Star of the Game: Cleanthony Early, Wichita State. Yes, even in a losing effort. The senior forward poured in a game-high 31 points on 12-of-17 shooting. He went 4-of-6 from beyond the arc and 3-of-3 from the free-throw line. Early pulled down seven rebounds, didn’t commit a turnover, and recorded a steal and a block. Early hit big shot after big shot in the second half, and threw down a monster posterizing dunk in the opening half. The only thing he did wrong was a missed layup with three minutes remaining in the tight contest that would have given Wichita State a three-point lead.

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Rushed Reactions: #1 Wichita State 64, #16 Cal Poly 37

Posted by Adam Stillman on March 21st, 2014

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Rush the Court will be providing wall-to-wall coverage of each of the NCAA Tournament from each of the 13 sites this year. Follow our NCAA Tourney specific Twitter accounts at @RTCeastregion@RTCMWregion,@RTCsouthregion and @RTCwestregion.

Three Key Takeaways.

Wichita State's run to perfection was historic. (Peter Aiken)

Wichita State rolled past Cal Poly. (Peter Aiken)

  1. Wichita State did something Florida and Arizona couldn’t. The Shockers, the third #1 seed to play in this season’s NCAA Tournament, didn’t have much trouble with their allotted #16 seed. Florida and Arizona, however, couldn’t say that. Florida didn’t pull away from Albany until late in its game on Thursday, and Arizona was down 7-0 early and won by just single figures against Weber State. Wichita State dominated from the get-go, opening up a 21-5 edge and cruising the rest of the way. The 14-20 Cal Poly Mustangs never mounted any sort of legitimate challenge.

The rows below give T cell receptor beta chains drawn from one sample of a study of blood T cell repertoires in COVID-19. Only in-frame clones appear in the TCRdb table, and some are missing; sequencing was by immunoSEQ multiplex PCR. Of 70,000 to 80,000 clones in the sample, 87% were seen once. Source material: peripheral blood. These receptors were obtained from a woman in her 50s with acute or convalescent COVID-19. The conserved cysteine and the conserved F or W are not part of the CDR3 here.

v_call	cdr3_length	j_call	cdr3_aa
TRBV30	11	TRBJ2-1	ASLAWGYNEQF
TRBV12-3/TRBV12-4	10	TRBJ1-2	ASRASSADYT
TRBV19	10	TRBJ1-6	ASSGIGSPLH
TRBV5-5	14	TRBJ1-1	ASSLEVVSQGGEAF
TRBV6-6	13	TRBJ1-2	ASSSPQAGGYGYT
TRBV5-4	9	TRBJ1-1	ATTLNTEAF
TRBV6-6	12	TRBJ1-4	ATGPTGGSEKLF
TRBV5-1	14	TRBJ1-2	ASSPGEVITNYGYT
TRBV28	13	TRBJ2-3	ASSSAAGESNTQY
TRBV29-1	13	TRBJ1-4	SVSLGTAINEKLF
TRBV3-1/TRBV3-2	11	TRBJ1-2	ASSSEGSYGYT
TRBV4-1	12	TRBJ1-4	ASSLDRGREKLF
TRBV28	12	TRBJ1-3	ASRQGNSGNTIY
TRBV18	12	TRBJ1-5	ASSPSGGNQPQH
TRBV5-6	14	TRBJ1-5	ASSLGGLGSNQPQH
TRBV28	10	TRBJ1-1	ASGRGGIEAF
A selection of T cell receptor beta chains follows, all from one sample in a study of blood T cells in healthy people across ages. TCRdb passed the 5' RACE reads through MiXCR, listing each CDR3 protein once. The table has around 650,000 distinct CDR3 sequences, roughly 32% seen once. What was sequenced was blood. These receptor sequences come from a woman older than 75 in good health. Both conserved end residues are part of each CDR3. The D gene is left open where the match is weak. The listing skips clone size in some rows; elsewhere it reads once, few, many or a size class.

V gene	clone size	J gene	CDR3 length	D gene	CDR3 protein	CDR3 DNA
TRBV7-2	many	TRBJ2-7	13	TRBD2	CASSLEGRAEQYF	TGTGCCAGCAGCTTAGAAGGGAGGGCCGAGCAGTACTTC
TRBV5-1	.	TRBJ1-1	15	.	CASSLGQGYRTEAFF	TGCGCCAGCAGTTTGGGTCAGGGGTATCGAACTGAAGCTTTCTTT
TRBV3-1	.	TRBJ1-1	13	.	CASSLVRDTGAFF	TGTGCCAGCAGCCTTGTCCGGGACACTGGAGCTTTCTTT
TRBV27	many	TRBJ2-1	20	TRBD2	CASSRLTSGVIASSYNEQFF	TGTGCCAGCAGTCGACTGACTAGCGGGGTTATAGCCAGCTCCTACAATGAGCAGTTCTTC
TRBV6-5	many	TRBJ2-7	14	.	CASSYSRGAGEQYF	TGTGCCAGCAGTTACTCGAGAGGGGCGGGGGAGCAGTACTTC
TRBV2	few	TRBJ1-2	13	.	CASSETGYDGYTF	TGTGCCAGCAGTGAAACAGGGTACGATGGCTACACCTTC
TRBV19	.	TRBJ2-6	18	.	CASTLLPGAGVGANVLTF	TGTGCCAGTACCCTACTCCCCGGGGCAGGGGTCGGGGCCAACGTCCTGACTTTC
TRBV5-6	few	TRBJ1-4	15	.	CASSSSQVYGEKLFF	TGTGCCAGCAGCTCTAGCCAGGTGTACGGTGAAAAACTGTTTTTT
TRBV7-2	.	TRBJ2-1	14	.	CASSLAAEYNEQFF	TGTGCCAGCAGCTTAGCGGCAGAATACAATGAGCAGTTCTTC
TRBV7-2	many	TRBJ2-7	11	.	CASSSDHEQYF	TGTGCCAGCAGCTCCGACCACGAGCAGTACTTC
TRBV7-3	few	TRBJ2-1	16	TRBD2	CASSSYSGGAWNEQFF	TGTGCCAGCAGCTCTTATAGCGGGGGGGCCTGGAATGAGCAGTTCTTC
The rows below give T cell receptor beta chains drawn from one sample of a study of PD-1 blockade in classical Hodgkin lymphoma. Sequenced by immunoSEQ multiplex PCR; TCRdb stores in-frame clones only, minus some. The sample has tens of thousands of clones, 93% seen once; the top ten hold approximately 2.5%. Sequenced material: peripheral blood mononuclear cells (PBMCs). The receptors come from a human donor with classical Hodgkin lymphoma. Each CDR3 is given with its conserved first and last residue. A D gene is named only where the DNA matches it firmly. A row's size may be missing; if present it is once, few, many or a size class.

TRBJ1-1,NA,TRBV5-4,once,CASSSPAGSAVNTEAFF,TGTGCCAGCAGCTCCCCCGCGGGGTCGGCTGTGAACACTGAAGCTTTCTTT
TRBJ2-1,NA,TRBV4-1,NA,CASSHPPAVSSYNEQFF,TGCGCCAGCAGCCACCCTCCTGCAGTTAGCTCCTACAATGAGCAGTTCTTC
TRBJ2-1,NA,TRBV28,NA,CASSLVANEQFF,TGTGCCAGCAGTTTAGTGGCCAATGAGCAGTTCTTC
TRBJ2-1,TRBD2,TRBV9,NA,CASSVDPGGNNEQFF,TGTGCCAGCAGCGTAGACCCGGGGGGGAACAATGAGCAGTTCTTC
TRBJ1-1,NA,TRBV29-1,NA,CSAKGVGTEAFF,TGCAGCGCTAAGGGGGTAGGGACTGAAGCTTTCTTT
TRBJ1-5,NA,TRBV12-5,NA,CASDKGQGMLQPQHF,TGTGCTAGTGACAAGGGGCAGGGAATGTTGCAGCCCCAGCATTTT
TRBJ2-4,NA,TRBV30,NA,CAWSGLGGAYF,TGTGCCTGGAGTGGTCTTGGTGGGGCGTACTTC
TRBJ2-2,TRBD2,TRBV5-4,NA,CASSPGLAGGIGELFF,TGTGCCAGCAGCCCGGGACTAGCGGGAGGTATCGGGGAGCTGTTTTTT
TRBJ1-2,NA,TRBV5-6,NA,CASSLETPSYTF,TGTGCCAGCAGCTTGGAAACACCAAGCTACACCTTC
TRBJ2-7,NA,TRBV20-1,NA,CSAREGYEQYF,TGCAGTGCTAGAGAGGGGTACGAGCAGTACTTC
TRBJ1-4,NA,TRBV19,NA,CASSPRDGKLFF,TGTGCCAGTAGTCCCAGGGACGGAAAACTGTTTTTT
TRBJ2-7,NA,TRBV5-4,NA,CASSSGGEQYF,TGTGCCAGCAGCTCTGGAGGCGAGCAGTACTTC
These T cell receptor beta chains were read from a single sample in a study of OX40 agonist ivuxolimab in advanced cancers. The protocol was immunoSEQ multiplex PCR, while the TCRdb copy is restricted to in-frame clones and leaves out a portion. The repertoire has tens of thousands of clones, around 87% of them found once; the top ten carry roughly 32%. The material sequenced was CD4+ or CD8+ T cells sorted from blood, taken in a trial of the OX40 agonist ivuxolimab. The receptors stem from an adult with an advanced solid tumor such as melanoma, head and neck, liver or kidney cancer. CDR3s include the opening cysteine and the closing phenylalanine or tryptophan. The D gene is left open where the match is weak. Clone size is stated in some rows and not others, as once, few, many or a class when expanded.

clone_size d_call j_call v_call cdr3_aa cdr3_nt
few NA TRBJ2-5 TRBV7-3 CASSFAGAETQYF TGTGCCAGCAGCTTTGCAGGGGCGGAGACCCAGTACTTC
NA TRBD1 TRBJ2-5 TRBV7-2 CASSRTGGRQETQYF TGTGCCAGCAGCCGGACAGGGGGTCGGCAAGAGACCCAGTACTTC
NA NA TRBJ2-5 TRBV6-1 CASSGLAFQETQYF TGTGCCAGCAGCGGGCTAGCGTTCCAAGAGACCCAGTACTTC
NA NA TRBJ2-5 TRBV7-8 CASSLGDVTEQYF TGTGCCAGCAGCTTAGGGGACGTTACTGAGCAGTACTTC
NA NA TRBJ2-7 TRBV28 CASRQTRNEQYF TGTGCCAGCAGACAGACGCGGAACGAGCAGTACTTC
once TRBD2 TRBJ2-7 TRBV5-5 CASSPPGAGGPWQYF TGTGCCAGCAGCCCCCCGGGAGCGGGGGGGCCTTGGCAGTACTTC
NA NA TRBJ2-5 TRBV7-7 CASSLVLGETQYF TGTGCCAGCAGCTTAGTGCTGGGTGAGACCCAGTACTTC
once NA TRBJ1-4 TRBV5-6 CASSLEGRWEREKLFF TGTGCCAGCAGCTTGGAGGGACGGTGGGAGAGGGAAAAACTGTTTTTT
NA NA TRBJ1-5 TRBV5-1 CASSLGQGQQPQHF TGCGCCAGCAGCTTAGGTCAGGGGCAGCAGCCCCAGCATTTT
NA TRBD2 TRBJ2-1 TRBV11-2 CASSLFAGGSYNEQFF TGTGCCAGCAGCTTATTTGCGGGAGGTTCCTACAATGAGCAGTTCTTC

2. The Shockers locked down defensively. After an 11-day layoff following their MVC Tournament title win, there was no sign of rust from Wichita State on that end. Instead, a fresh Shocker team hounded Cal Poly all over the floor, all night long. Cal Poly struggled to run any kind of offense, often having to settle for a contested three-pointer at the end of the shot clock. Cal Poly even had an 11-minute field goal drought in the first half. Cal Poly shot just 21 percent from the field for the game, going 12-of-58 from the floor. The Mustangs weren’t any better from three-point range, connecting on just 5-of-28 attempts (18 percent).
  3. There was one thing the Shockers didn’t do well. This is really nit-picking here, but if there was any concern for Wichita State on Friday night, it came at the foul line. The Shockers went just 12-of-21 (57 percent) from the charity stripe. Obviously it didn’t matter in a game of that nature, and probably is just an aberration for a team that shoots 73 percent from the foul line on the season.